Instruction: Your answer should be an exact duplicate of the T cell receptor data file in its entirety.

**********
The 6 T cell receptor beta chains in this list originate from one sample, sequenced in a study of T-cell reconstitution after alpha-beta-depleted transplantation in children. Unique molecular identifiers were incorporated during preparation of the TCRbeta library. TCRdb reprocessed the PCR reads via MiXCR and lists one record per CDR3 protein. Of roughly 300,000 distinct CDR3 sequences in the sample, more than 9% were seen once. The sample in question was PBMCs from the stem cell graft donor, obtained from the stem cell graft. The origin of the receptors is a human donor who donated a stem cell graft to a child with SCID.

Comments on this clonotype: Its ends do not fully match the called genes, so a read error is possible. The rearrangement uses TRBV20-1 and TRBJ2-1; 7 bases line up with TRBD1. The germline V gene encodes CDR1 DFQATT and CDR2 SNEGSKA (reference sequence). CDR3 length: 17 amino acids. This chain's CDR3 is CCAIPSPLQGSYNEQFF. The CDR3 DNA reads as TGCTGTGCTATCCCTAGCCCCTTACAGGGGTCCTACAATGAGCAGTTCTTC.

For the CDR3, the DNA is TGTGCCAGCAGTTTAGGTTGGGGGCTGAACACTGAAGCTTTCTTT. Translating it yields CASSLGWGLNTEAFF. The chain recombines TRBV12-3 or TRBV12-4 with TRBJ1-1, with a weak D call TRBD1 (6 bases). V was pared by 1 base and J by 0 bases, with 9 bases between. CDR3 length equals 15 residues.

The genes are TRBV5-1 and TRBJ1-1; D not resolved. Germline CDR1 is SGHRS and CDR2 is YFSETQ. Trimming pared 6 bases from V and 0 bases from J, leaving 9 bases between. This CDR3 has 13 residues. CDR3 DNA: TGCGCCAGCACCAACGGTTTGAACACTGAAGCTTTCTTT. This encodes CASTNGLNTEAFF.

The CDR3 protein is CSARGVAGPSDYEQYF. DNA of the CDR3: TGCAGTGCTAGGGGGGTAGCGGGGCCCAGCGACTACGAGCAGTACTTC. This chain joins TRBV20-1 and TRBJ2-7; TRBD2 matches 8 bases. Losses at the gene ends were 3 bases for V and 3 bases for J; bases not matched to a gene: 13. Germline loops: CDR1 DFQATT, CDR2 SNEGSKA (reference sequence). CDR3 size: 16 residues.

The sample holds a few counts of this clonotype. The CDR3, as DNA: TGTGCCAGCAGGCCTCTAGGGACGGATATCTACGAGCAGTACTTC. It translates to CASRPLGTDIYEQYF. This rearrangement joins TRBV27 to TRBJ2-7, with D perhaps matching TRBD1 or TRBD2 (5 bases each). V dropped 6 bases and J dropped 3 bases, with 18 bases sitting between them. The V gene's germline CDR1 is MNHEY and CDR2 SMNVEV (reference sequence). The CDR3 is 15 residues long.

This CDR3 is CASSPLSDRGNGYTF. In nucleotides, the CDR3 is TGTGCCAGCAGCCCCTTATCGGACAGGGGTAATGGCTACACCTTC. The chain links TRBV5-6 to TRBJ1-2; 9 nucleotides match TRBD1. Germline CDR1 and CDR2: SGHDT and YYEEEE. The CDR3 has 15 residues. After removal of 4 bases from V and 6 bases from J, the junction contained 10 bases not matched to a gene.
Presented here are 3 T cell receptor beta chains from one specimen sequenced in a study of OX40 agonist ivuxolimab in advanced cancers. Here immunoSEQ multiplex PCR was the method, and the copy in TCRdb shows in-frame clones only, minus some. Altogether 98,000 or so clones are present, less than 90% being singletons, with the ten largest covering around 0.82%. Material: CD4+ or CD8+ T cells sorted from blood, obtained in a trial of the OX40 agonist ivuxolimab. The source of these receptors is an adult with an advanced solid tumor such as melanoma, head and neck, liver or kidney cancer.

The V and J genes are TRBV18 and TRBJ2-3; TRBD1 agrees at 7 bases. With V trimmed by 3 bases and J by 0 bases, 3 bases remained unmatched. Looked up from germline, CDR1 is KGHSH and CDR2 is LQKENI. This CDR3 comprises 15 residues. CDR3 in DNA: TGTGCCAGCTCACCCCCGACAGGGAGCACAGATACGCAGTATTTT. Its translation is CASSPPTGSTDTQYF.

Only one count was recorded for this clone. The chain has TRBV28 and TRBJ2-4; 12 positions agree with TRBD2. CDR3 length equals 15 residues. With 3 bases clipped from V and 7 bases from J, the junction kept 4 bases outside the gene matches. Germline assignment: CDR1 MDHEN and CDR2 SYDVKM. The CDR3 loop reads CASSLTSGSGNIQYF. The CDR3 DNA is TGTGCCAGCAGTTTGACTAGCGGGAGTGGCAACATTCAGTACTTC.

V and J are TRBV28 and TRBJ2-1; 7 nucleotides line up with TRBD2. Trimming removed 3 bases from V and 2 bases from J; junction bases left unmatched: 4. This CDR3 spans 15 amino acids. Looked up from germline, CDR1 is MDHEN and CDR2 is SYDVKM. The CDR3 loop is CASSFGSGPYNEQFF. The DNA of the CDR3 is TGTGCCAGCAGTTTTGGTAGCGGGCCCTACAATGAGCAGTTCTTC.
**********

The 6 T cell receptor beta chains in this list originate from one sample, sequenced in a study of T-cell reconstitution after alpha-beta-depleted transplantation in children. Unique molecular identifiers were incorporated during preparation of the TCRbeta library. TCRdb reprocessed the PCR reads via MiXCR and lists one record per CDR3 protein. Of roughly 300,000 distinct CDR3 sequences in the sample, more than 9% were seen once. The sample in question was PBMCs from the stem cell graft donor, obtained from the stem cell graft. The origin of the receptors is a human donor who donated a stem cell graft to a child with SCID.

Comments on this clonotype: Its ends do not fully match the called genes, so a read error is possible. The rearrangement uses TRBV20-1 and TRBJ2-1; 7 bases line up with TRBD1. The germline V gene encodes CDR1 DFQATT and CDR2 SNEGSKA (reference sequence). CDR3 length: 17 amino acids. This chain's CDR3 is CCAIPSPLQGSYNEQFF. The CDR3 DNA reads as TGCTGTGCTATCCCTAGCCCCTTACAGGGGTCCTACAATGAGCAGTTCTTC.

For the CDR3, the DNA is TGTGCCAGCAGTTTAGGTTGGGGGCTGAACACTGAAGCTTTCTTT. Translating it yields CASSLGWGLNTEAFF. The chain recombines TRBV12-3 or TRBV12-4 with TRBJ1-1, with a weak D call TRBD1 (6 bases). V was pared by 1 base and J by 0 bases, with 9 bases between. CDR3 length equals 15 residues.

The genes are TRBV5-1 and TRBJ1-1; D not resolved. Germline CDR1 is SGHRS and CDR2 is YFSETQ. Trimming pared 6 bases from V and 0 bases from J, leaving 9 bases between. This CDR3 has 13 residues. CDR3 DNA: TGCGCCAGCACCAACGGTTTGAACACTGAAGCTTTCTTT. This encodes CASTNGLNTEAFF.

The CDR3 protein is CSARGVAGPSDYEQYF. DNA of the CDR3: TGCAGTGCTAGGGGGGTAGCGGGGCCCAGCGACTACGAGCAGTACTTC. This chain joins TRBV20-1 and TRBJ2-7; TRBD2 matches 8 bases. Losses at the gene ends were 3 bases for V and 3 bases for J; bases not matched to a gene: 13. Germline loops: CDR1 DFQATT, CDR2 SNEGSKA (reference sequence). CDR3 size: 16 residues.

The sample holds a few counts of this clonotype. The CDR3, as DNA: TGTGCCAGCAGGCCTCTAGGGACGGATATCTACGAGCAGTACTTC. It translates to CASRPLGTDIYEQYF. This rearrangement joins TRBV27 to TRBJ2-7, with D perhaps matching TRBD1 or TRBD2 (5 bases each). V dropped 6 bases and J dropped 3 bases, with 18 bases sitting between them. The V gene's germline CDR1 is MNHEY and CDR2 SMNVEV (reference sequence). The CDR3 is 15 residues long.

This CDR3 is CASSPLSDRGNGYTF. In nucleotides, the CDR3 is TGTGCCAGCAGCCCCTTATCGGACAGGGGTAATGGCTACACCTTC. The chain links TRBV5-6 to TRBJ1-2; 9 nucleotides match TRBD1. Germline CDR1 and CDR2: SGHDT and YYEEEE. The CDR3 has 15 residues. After removal of 4 bases from V and 6 bases from J, the junction contained 10 bases not matched to a gene.
Presented here are 3 T cell receptor beta chains from one specimen sequenced in a study of OX40 agonist ivuxolimab in advanced cancers. Here immunoSEQ multiplex PCR was the method, and the copy in TCRdb shows in-frame clones only, minus some. Altogether 98,000 or so clones are present, less than 90% being singletons, with the ten largest covering around 0.82%. Material: CD4+ or CD8+ T cells sorted from blood, obtained in a trial of the OX40 agonist ivuxolimab. The source of these receptors is an adult with an advanced solid tumor such as melanoma, head and neck, liver or kidney cancer.

The V and J genes are TRBV18 and TRBJ2-3; TRBD1 agrees at 7 bases. With V trimmed by 3 bases and J by 0 bases, 3 bases remained unmatched. Looked up from germline, CDR1 is KGHSH and CDR2 is LQKENI. This CDR3 comprises 15 residues. CDR3 in DNA: TGTGCCAGCTCACCCCCGACAGGGAGCACAGATACGCAGTATTTT. Its translation is CASSPPTGSTDTQYF.

Only one count was recorded for this clone. The chain has TRBV28 and TRBJ2-4; 12 positions agree with TRBD2. CDR3 length equals 15 residues. With 3 bases clipped from V and 7 bases from J, the junction kept 4 bases outside the gene matches. Germline assignment: CDR1 MDHEN and CDR2 SYDVKM. The CDR3 loop reads CASSLTSGSGNIQYF. The CDR3 DNA is TGTGCCAGCAGTTTGACTAGCGGGAGTGGCAACATTCAGTACTTC.

V and J are TRBV28 and TRBJ2-1; 7 nucleotides line up with TRBD2. Trimming removed 3 bases from V and 2 bases from J; junction bases left unmatched: 4. This CDR3 spans 15 amino acids. Looked up from germline, CDR1 is MDHEN and CDR2 is SYDVKM. The CDR3 loop is CASSFGSGPYNEQFF. The DNA of the CDR3 is TGTGCCAGCAGTTTTGGTAGCGGGCCCTACAATGAGCAGTTCTTC.